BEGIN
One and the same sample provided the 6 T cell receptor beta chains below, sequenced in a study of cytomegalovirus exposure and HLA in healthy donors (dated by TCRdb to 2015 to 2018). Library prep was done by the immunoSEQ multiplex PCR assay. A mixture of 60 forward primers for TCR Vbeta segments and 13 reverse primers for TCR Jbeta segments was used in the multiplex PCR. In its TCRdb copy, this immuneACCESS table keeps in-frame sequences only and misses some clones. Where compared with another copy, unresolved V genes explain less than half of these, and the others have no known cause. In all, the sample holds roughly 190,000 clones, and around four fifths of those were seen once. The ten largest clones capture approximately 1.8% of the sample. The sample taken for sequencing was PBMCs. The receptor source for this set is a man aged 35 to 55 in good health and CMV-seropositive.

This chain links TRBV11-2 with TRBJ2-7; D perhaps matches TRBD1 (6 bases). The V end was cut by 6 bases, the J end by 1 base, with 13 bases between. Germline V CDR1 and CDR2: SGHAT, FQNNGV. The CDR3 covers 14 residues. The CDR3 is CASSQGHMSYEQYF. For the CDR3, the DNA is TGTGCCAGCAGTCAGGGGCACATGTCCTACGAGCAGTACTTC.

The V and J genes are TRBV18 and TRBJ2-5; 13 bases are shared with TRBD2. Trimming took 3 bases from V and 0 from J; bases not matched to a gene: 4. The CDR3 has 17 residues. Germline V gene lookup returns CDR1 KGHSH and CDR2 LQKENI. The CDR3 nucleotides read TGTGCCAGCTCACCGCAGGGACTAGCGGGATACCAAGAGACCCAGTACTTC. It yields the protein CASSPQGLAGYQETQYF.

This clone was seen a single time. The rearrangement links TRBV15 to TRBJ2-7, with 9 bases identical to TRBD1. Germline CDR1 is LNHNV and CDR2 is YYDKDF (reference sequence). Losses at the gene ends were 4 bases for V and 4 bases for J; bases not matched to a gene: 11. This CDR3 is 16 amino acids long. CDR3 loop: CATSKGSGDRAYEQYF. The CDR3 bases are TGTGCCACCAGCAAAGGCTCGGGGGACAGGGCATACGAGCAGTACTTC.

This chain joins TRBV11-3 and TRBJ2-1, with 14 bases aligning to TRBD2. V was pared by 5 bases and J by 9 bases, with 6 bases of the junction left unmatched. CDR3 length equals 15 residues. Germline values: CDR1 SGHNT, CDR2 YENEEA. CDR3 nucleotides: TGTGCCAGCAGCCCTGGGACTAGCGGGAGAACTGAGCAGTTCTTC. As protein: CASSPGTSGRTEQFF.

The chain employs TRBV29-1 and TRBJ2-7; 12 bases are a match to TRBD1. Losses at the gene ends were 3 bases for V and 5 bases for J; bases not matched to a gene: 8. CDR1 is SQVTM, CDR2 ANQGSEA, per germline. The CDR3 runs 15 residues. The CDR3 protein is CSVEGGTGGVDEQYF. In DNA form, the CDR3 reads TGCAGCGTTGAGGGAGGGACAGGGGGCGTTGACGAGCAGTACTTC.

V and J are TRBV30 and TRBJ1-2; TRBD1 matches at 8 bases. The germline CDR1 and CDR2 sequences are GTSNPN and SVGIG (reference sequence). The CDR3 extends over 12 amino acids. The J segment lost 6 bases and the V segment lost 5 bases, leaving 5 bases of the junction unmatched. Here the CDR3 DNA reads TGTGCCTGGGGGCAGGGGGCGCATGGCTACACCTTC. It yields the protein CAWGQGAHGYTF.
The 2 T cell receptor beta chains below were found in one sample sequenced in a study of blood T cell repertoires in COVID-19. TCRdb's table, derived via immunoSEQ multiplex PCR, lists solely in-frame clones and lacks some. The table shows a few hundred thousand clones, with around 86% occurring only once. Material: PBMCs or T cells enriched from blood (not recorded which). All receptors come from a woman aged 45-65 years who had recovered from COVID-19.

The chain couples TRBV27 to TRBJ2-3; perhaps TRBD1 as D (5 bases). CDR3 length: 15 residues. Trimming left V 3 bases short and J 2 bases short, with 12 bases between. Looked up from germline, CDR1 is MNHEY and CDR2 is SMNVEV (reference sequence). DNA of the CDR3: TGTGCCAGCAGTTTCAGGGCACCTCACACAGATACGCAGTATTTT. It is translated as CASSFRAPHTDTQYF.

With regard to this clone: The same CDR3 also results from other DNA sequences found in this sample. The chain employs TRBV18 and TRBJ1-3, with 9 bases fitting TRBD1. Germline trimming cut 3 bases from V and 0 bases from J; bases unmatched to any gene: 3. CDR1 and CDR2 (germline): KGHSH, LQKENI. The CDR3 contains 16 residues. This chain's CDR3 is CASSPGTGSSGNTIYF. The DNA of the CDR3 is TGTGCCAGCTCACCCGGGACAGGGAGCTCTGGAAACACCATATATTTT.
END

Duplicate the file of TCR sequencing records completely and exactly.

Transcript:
One and the same sample provided the 6 T cell receptor beta chains below, sequenced in a study of cytomegalovirus exposure and HLA in healthy donors (dated by TCRdb to 2015 to 2018). Library prep was done by the immunoSEQ multiplex PCR assay. A mixture of 60 forward primers for TCR Vbeta segments and 13 reverse primers for TCR Jbeta segments was used in the multiplex PCR. In its TCRdb copy, this immuneACCESS table keeps in-frame sequences only and misses some clones. Where compared with another copy, unresolved V genes explain less than half of these, and the others have no known cause. In all, the sample holds roughly 190,000 clones, and around four fifths of those were seen once. The ten largest clones capture approximately 1.8% of the sample. The sample taken for sequencing was PBMCs. The receptor source for this set is a man aged 35 to 55 in good health and CMV-seropositive.

This chain links TRBV11-2 with TRBJ2-7; D perhaps matches TRBD1 (6 bases). The V end was cut by 6 bases, the J end by 1 base, with 13 bases between. Germline V CDR1 and CDR2: SGHAT, FQNNGV. The CDR3 covers 14 residues. The CDR3 is CASSQGHMSYEQYF. For the CDR3, the DNA is TGTGCCAGCAGTCAGGGGCACATGTCCTACGAGCAGTACTTC.

The V and J genes are TRBV18 and TRBJ2-5; 13 bases are shared with TRBD2. Trimming took 3 bases from V and 0 from J; bases not matched to a gene: 4. The CDR3 has 17 residues. Germline V gene lookup returns CDR1 KGHSH and CDR2 LQKENI. The CDR3 nucleotides read TGTGCCAGCTCACCGCAGGGACTAGCGGGATACCAAGAGACCCAGTACTTC. It yields the protein CASSPQGLAGYQETQYF.

This clone was seen a single time. The rearrangement links TRBV15 to TRBJ2-7, with 9 bases identical to TRBD1. Germline CDR1 is LNHNV and CDR2 is YYDKDF (reference sequence). Losses at the gene ends were 4 bases for V and 4 bases for J; bases not matched to a gene: 11. This CDR3 is 16 amino acids long. CDR3 loop: CATSKGSGDRAYEQYF. The CDR3 bases are TGTGCCACCAGCAAAGGCTCGGGGGACAGGGCATACGAGCAGTACTTC.

This chain joins TRBV11-3 and TRBJ2-1, with 14 bases aligning to TRBD2. V was pared by 5 bases and J by 9 bases, with 6 bases of the junction left unmatched. CDR3 length equals 15 residues. Germline values: CDR1 SGHNT, CDR2 YENEEA. CDR3 nucleotides: TGTGCCAGCAGCCCTGGGACTAGCGGGAGAACTGAGCAGTTCTTC. As protein: CASSPGTSGRTEQFF.

The chain employs TRBV29-1 and TRBJ2-7; 12 bases are a match to TRBD1. Losses at the gene ends were 3 bases for V and 5 bases for J; bases not matched to a gene: 8. CDR1 is SQVTM, CDR2 ANQGSEA, per germline. The CDR3 runs 15 residues. The CDR3 protein is CSVEGGTGGVDEQYF. In DNA form, the CDR3 reads TGCAGCGTTGAGGGAGGGACAGGGGGCGTTGACGAGCAGTACTTC.

V and J are TRBV30 and TRBJ1-2; TRBD1 matches at 8 bases. The germline CDR1 and CDR2 sequences are GTSNPN and SVGIG (reference sequence). The CDR3 extends over 12 amino acids. The J segment lost 6 bases and the V segment lost 5 bases, leaving 5 bases of the junction unmatched. Here the CDR3 DNA reads TGTGCCTGGGGGCAGGGGGCGCATGGCTACACCTTC. It yields the protein CAWGQGAHGYTF.
The 2 T cell receptor beta chains below were found in one sample sequenced in a study of blood T cell repertoires in COVID-19. TCRdb's table, derived via immunoSEQ multiplex PCR, lists solely in-frame clones and lacks some. The table shows a few hundred thousand clones, with around 86% occurring only once. Material: PBMCs or T cells enriched from blood (not recorded which). All receptors come from a woman aged 45-65 years who had recovered from COVID-19.

The chain couples TRBV27 to TRBJ2-3; perhaps TRBD1 as D (5 bases). CDR3 length: 15 residues. Trimming left V 3 bases short and J 2 bases short, with 12 bases between. Looked up from germline, CDR1 is MNHEY and CDR2 is SMNVEV (reference sequence). DNA of the CDR3: TGTGCCAGCAGTTTCAGGGCACCTCACACAGATACGCAGTATTTT. It is translated as CASSFRAPHTDTQYF.

With regard to this clone: The same CDR3 also results from other DNA sequences found in this sample. The chain employs TRBV18 and TRBJ1-3, with 9 bases fitting TRBD1. Germline trimming cut 3 bases from V and 0 bases from J; bases unmatched to any gene: 3. CDR1 and CDR2 (germline): KGHSH, LQKENI. The CDR3 contains 16 residues. This chain's CDR3 is CASSPGTGSSGNTIYF. The DNA of the CDR3 is TGTGCCAGCTCACCCGGGACAGGGAGCTCTGGAAACACCATATATTTT.